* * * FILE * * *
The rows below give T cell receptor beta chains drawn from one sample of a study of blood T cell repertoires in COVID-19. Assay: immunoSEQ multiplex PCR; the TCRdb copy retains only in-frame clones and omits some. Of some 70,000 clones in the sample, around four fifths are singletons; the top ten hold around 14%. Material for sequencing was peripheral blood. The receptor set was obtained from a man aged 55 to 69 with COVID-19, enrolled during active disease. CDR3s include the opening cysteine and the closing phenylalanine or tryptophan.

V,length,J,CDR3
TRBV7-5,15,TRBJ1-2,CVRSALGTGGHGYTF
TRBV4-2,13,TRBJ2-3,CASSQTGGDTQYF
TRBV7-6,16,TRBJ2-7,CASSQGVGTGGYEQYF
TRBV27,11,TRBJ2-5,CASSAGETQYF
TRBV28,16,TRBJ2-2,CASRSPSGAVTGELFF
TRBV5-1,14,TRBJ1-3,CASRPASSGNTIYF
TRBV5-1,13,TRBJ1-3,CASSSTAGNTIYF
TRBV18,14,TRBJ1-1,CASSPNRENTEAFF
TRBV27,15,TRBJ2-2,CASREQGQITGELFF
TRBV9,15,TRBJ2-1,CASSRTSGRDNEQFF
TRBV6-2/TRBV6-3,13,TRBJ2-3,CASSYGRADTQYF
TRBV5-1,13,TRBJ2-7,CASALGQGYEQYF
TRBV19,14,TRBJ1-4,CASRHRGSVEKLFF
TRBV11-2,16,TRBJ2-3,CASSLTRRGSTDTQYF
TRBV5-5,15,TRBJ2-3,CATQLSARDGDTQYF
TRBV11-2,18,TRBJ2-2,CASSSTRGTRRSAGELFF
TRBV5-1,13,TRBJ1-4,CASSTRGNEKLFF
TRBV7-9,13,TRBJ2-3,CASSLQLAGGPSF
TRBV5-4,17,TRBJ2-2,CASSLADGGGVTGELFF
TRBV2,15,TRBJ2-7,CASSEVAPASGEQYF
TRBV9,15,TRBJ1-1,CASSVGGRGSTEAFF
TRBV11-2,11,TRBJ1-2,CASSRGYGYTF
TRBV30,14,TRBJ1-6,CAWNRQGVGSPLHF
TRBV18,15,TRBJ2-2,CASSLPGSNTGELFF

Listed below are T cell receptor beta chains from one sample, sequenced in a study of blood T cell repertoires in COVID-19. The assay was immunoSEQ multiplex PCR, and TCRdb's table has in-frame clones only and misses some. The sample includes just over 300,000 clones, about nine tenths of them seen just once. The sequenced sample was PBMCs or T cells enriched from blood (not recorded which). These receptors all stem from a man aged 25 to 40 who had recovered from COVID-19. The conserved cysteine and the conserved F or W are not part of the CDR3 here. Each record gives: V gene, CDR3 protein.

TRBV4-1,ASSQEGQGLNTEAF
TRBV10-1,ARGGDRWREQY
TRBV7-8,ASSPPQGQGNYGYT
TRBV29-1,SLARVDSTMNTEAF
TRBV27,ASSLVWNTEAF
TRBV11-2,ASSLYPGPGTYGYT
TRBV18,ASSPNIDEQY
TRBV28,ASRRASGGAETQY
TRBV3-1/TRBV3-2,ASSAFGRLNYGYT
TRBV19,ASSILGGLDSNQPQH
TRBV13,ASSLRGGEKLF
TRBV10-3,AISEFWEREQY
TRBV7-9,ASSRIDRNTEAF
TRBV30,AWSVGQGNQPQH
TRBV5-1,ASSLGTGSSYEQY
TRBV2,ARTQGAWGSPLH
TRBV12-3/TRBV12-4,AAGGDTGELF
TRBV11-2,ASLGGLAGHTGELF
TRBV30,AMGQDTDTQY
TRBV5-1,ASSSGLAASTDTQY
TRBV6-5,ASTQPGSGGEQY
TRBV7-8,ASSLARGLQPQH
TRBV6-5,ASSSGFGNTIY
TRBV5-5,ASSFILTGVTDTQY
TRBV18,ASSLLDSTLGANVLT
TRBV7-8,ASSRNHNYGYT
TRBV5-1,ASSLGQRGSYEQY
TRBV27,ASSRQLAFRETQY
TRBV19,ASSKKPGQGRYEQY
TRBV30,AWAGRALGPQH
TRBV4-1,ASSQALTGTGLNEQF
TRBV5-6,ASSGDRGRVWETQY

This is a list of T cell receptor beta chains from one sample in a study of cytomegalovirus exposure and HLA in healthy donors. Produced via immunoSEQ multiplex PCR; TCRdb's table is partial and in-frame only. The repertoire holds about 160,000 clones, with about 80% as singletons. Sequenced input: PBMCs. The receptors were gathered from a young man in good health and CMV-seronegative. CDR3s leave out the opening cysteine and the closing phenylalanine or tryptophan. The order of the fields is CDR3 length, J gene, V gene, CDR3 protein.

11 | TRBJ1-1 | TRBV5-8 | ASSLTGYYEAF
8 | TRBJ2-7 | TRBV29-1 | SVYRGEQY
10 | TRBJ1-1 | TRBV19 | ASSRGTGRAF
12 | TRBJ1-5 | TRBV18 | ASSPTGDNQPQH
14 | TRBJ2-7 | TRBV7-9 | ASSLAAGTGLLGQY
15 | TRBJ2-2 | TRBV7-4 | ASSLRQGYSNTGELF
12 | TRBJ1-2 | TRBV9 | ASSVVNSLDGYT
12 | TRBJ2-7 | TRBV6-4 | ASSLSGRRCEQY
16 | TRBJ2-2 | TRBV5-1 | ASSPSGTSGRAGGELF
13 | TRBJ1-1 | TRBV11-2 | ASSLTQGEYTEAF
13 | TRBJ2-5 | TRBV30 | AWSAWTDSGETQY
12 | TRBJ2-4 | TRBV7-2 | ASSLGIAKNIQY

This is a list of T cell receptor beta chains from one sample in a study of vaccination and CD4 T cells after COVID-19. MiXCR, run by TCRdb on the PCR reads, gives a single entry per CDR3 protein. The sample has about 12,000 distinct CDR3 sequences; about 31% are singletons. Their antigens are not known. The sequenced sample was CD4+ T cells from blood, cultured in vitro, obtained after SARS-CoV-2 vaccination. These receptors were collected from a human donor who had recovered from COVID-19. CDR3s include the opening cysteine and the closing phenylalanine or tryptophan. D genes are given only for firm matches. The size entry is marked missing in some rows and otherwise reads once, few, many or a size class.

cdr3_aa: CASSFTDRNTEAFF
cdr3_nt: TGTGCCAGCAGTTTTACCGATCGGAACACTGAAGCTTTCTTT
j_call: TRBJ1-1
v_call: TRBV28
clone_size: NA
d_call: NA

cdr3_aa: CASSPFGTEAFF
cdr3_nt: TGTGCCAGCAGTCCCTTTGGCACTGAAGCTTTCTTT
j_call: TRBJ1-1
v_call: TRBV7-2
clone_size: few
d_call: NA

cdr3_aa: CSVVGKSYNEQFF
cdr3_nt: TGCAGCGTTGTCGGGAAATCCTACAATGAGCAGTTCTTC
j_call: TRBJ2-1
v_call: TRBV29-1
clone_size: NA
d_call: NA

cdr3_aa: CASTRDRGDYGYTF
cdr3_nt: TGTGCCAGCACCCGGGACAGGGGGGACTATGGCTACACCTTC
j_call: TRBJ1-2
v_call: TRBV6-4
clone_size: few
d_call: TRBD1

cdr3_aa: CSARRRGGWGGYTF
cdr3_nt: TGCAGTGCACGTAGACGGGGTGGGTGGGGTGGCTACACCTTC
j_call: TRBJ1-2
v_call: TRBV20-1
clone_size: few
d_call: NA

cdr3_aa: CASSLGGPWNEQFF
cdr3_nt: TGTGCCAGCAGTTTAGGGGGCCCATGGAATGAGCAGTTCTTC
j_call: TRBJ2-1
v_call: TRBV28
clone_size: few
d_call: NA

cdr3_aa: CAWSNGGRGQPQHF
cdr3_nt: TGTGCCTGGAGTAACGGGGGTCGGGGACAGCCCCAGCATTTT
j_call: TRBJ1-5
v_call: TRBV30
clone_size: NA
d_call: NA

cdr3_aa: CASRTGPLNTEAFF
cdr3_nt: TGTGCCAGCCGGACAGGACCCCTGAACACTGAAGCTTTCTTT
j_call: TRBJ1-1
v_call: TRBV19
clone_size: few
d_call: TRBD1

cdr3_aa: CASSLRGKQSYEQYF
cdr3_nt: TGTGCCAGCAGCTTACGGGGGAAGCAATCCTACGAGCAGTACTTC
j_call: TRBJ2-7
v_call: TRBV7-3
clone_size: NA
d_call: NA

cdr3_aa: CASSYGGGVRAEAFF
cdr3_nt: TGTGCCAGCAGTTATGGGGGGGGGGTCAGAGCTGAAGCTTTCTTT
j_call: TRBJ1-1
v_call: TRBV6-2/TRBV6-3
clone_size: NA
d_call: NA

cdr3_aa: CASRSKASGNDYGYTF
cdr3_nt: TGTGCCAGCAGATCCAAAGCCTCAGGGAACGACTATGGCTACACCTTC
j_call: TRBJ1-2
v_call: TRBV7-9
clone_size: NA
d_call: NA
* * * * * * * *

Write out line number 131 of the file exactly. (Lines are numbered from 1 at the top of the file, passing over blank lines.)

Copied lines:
v_call: TRBV6-2/TRBV6-3